We can resign ourselves to such depressing realities or we can search for creative, even radical, solutions. Mayor Bloomberg is taking the latter course, with a plan to pay selected low-income families - adults and children - to do the right thing. If they get a preventive checkup, keep a job, show up at school, pass a Regents exam or take other beneficial actions, a private fund, seeded in part with some of Bloomberg's own billions, will forward them cash.
The most controversial piece of the plan gives money to kids. Nine thousand fourth- and seventh-grade students in 40 public schools will get chunks of change when they do well on each of 10 math and reading tests. Fourth-graders will earn up to $25 per perfect score. Seventh-graders, twice that. High school kids will get $600 for each Regents exam they pass - and they and their parents will split $600 for accumulating 11 high school credits per year.
Using money to encourage students to achieve runs counter to cherished beliefs about the value of schooling, including the not unimportant notion that maybe, just maybe, kids should appreciate learning for its own sake. But what if the plan works? What if it starts to break through the perverse culture that mocks kids who love to learn? What if young people score real, sustained gains?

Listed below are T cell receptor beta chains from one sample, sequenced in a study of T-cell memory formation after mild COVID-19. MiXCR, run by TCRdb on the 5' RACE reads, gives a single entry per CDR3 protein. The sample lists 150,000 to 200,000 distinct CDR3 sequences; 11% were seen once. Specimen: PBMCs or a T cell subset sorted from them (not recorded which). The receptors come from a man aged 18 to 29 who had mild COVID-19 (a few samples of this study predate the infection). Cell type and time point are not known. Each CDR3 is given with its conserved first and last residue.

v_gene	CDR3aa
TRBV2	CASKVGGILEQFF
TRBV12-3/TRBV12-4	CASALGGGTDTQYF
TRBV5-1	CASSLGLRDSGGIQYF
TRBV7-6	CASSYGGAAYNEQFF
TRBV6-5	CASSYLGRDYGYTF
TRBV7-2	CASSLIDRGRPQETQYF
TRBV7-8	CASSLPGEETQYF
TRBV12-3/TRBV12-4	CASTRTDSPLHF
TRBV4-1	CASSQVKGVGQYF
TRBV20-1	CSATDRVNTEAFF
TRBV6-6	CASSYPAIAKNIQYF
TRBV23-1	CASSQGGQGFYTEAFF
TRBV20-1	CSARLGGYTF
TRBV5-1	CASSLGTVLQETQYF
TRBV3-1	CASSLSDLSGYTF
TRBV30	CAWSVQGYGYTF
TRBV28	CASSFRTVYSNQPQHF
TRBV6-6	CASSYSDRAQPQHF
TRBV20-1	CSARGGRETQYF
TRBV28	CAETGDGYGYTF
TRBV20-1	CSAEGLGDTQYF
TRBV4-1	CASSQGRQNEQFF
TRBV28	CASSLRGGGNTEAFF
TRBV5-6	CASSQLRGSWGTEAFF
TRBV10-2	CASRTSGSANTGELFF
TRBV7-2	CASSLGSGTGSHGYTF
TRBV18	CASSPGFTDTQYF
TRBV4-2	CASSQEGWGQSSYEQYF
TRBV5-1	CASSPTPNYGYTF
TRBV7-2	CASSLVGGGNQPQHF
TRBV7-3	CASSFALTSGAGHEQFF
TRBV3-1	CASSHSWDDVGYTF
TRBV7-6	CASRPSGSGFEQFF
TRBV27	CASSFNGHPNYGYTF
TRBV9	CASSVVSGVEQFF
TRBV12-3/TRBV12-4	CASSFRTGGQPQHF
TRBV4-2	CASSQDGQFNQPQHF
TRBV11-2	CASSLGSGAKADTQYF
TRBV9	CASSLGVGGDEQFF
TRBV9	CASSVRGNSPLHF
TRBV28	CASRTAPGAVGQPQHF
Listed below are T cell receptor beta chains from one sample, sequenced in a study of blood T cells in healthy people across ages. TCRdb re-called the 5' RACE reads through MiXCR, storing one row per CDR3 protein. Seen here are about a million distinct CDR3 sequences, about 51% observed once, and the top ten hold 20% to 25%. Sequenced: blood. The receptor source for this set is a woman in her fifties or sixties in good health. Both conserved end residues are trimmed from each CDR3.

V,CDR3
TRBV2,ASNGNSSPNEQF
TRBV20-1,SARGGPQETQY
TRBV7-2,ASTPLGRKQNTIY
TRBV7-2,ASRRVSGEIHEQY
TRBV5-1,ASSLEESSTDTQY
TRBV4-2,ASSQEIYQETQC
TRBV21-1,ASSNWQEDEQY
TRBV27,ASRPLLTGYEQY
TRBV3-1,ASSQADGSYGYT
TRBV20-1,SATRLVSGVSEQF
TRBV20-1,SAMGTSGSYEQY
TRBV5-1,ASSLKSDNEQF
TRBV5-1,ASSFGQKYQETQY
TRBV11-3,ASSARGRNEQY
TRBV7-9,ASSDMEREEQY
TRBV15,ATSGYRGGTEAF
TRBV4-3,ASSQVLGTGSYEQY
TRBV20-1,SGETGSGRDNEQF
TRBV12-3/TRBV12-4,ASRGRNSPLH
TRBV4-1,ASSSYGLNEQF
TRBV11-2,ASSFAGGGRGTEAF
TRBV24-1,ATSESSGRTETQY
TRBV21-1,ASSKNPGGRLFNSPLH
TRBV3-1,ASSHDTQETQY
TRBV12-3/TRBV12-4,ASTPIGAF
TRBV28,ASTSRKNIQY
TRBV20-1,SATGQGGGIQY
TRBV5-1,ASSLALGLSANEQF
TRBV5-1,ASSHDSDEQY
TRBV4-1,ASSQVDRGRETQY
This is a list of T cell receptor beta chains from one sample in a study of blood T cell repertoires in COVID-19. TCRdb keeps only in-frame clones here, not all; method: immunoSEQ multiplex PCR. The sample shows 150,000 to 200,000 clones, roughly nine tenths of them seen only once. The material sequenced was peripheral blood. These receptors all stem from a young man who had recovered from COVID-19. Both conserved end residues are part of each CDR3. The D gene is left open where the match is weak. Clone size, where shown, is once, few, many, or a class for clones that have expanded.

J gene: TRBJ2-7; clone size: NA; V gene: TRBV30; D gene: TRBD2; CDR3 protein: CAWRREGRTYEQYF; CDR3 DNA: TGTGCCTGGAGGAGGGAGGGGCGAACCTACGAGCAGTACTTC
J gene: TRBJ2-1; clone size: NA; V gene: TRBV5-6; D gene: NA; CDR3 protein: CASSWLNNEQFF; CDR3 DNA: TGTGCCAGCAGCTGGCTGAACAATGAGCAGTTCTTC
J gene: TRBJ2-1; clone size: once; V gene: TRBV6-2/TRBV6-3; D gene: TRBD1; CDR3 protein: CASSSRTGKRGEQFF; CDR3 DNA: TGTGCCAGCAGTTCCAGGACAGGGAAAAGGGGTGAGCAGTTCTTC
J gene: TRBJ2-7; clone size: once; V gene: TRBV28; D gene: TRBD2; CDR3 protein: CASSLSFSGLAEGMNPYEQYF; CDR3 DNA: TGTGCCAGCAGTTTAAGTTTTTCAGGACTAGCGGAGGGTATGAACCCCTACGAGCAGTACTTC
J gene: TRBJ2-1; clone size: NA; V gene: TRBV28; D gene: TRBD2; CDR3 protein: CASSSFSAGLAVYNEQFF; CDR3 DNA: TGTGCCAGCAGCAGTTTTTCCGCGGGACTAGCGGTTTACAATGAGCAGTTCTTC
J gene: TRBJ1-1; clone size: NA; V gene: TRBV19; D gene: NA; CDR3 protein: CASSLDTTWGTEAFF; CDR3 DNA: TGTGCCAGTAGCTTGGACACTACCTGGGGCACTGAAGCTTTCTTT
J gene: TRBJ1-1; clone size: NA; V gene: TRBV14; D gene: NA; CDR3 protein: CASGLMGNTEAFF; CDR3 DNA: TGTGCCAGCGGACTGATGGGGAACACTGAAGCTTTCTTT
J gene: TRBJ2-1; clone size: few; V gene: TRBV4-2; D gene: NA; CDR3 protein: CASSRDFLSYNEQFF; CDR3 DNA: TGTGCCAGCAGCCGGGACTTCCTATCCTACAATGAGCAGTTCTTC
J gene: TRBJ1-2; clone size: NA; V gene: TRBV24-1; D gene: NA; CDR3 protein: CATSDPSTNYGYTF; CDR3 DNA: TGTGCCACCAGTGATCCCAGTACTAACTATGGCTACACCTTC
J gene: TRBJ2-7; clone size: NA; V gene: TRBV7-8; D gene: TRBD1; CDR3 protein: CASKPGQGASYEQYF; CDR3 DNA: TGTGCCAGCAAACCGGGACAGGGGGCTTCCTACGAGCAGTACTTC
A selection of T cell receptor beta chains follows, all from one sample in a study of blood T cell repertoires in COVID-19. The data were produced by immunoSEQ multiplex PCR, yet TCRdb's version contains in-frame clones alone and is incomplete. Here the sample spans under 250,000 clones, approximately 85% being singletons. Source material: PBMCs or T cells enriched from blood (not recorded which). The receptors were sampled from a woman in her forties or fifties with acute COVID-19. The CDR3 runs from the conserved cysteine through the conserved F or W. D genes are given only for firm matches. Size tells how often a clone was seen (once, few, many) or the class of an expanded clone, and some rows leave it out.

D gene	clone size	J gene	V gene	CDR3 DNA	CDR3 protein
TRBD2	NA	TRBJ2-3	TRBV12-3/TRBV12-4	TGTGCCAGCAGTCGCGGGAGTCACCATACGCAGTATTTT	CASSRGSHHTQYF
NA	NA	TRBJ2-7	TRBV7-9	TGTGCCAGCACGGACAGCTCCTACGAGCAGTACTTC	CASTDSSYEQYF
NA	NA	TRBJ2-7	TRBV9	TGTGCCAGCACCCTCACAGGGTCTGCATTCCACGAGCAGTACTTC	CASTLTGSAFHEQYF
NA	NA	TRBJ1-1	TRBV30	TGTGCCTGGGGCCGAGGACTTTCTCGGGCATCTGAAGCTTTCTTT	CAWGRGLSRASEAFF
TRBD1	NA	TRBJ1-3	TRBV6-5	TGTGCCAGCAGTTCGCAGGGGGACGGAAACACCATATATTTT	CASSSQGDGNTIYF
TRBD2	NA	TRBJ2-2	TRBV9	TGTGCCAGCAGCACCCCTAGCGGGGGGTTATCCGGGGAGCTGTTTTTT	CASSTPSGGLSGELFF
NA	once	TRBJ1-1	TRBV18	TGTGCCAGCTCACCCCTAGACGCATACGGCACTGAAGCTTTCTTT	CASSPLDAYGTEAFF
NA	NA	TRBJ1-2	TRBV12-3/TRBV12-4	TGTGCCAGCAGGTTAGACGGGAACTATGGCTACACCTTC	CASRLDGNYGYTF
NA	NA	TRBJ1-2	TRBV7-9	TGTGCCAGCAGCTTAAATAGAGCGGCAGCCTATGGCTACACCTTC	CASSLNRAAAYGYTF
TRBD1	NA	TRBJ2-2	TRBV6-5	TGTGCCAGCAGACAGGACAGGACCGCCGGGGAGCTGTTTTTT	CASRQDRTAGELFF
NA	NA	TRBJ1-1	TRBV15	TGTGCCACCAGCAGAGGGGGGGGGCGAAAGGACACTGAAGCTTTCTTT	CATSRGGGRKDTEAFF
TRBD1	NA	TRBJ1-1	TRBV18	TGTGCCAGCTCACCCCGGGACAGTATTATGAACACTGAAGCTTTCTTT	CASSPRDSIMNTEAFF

Those participating in the program will be measured against a control group of low-income kids and families who don't get any monetary rewards. Two years from now, researchers hope to be able to divine whether the incentives encourage poor people to change entrenched behavior the way, say, executives alter the way they do business to get tax breaks.
The best case was made by Theodore Roosevelt more than 100 years ago: "It is common sense to take a method and try it. If it fails, admit it frankly and try another. But above all, try something." And then: try, try again.